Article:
“Bring back student-run law journal to AIKOL,” says former Law Majalla member

By Mahadhir bin Monihuldin

A few weeks ago, members of the International Islamic University Malaysia (IIUM) and University of Malaya (UM) had a small squabble with each other when an online news portal reported that UM was the first university in the country to have a student-run law journal publisher.

This, however, was refuted by lawyers who were former students from IIUM saying it was they who were the first publishers of a student-run law journal in Malaysia called ‘Law Majalla’.

Eventually, the editorial team at the University of Malaya’s Law Review went on to acknowledge that it was IIUM who came out with a student law journal before them.

A very commendable title to hold indeed. However, as of now, the Law Majalla had ceased to exist in the campus and had stopped its publication since 2002.

The question is, why did such a reputable journal entirely run by AIKOL students stopped operating for good? IIUMToday was able to speak to a well-known former member of the Law Majalla, Assoc. Prof. Dr. Shahrul Mizan.

Assoc. Prof. Dr. Shahrul Mizan.

“Law Majalla has stopped publishing mainly because of funding. Getting new and continuous sponsorship was hard,” Dr. Shahrul shared with us.

Aside from funding, he pointed out that another reason was “inconsistency in the number of new recruits among the juniors”. He said many either left the group or just failed to finish their research before they graduated.

Members had little to no research and writing experience at all which proved to be strenuous. Also, to make the job that much more daunting, the members were required to do extensive research without the miraculous help of the Internet.

The internet was still in its adolescent phase at the time so the only option for them was to brace themselves for piles and piles of book before writing on a legal topic. Even after everything has been written, there was still one last hurdle to pass – editing.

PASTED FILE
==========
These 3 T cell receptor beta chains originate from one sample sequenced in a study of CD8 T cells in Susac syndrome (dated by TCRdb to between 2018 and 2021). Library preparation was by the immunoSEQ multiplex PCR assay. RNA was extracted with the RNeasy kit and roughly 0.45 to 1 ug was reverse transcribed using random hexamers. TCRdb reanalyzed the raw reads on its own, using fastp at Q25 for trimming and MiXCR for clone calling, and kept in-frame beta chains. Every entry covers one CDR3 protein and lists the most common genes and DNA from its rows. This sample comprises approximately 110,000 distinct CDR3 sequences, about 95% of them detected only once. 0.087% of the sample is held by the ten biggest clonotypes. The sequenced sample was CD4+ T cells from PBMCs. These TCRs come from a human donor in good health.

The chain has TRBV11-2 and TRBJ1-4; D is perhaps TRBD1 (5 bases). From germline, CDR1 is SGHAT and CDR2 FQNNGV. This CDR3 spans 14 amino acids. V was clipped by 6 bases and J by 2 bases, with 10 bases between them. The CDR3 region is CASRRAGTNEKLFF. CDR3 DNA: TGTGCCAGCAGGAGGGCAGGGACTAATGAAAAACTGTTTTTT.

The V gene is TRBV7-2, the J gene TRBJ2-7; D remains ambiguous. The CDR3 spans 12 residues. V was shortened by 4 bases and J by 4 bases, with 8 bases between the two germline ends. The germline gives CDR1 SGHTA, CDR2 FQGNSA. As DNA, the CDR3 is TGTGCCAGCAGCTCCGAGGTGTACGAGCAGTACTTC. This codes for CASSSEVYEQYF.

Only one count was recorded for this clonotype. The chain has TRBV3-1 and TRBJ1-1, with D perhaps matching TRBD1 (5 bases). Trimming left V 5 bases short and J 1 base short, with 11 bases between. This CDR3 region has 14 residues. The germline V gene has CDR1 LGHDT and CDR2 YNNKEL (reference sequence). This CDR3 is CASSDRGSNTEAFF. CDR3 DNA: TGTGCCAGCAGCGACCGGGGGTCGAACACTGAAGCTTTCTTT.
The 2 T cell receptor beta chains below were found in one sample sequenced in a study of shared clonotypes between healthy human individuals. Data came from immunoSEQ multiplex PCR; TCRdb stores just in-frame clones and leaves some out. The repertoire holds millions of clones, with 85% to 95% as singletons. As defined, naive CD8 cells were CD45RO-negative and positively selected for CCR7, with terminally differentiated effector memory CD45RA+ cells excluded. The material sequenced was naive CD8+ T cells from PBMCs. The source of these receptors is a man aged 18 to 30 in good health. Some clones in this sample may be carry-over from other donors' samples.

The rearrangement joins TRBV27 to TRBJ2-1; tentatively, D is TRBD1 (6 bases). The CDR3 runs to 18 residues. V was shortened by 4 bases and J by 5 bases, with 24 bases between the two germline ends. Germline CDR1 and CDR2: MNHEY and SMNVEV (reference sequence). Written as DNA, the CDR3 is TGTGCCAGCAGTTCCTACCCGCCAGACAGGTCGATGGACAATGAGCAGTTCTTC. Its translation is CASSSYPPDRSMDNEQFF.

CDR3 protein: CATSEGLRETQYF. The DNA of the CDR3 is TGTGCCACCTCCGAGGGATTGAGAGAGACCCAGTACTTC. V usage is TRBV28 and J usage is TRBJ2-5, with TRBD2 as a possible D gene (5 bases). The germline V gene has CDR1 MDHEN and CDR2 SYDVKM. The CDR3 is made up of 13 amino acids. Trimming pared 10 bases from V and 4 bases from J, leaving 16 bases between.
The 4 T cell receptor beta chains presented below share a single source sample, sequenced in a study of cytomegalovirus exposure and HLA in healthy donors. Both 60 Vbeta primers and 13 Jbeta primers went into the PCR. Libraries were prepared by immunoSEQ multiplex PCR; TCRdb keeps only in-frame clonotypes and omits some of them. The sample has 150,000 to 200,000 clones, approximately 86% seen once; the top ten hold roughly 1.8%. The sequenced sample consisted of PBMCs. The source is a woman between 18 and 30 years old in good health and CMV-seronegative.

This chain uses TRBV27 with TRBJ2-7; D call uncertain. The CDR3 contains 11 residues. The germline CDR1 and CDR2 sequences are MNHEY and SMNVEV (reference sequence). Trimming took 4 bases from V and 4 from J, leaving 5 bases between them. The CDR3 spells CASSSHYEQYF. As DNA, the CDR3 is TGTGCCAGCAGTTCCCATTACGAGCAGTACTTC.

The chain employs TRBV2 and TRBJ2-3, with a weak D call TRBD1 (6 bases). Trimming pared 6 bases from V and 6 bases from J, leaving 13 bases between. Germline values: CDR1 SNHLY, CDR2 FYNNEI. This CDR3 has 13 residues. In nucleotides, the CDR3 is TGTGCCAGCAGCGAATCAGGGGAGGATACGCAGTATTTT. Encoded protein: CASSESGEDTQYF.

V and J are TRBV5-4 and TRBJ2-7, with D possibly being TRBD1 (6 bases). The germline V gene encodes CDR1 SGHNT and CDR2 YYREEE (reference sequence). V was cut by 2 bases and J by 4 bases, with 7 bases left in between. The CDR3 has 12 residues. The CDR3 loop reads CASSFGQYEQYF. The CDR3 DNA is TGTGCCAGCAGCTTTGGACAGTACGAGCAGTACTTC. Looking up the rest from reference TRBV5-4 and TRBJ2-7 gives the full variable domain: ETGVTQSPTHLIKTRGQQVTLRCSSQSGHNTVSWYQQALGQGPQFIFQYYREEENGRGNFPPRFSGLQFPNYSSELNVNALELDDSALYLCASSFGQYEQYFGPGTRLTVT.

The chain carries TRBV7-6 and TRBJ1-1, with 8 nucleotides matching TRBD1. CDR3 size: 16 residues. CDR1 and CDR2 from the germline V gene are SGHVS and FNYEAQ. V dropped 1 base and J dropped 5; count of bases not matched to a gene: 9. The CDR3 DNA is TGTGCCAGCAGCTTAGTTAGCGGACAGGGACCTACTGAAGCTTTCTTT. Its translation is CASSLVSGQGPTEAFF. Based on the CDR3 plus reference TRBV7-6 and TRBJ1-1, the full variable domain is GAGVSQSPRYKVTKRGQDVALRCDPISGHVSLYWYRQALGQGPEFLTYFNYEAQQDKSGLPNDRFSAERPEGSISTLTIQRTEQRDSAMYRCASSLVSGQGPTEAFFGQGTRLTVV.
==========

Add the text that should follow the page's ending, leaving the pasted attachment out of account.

“The most challenging and ‘tormenting’ part is when your article is ‘butchered’ by the editor in chief and your content advisor (back then, we had a system of at least one lecturer supervising each student writer).

There were so many corrections that needed to be done,” Dr. Shahrul said.

It’s fairly clear that the experience of managing a student-run journal is not for the faint of hearts. But despite that, Dr. Shahrul had nothing but genuine appreciation for the experience he went through with Law Majalla.

“It was really a rewarding experience for me. It contributed a lot in making me who I am today. Much of the things that I learned during that time has put me ahead of my peers in terms of my resilience, maturity and skills. But I did not realise that until after I graduated.”

Dr. Shahrul and his team had to think of everything from finding money for sustenance, persuading the faculty to give them an office to work in, motivating and re-motivating themselves again and again to complete their research articles, recruiting new members, learning new skills which include legal researching, legal writing, editing, formatting, graphic design, marketing, all these while having to juggle between assignments and exams.

“It was really a very busy time for us. Not only did we obtain legal skills, but also many soft skills. By the time we graduated, we were very prepared for the working world.”

The list of articles in Law Majalla’s 2001 edition
The list of criteria set for each of IIUM’s previous student law journals

Asked whether the law journal should be brought back to the university’s law faculty so that students can reap its benefits from the experience once again, Dr. Shahrul had this to say:

“Very much so that it should be brought back. When I was appointed the Deputy Dean of Students Affairs in AIKOL last two years, I had managed to revive the project all over again. Alhamdulillah, the students were very keen to do it. Money was also not a problem since we managed to get some allocations from the Kulliyyah. We proceeded all the way to the drafting phase and even appointed lecturers to supervise each article. It was going on okay.”

Indeed, it was going on smoothly, until of course, Dr. Shahrul was transferred to Universiti Kebangsaan Malaysia (UKM).

“When I moved to UKM, I left the project and have no information what became of it from there,” he stated.

The exposure that came from having a student law journal in the shores of AIKOL, based on Dr. Shahrul’s personal experience, sounded like a very valuable initiative for law students to partake in. It was felt that for the betterment of IIUM, such an idea should be considered. ***

Mahadhir bin Monihuldin

A conflicted writer

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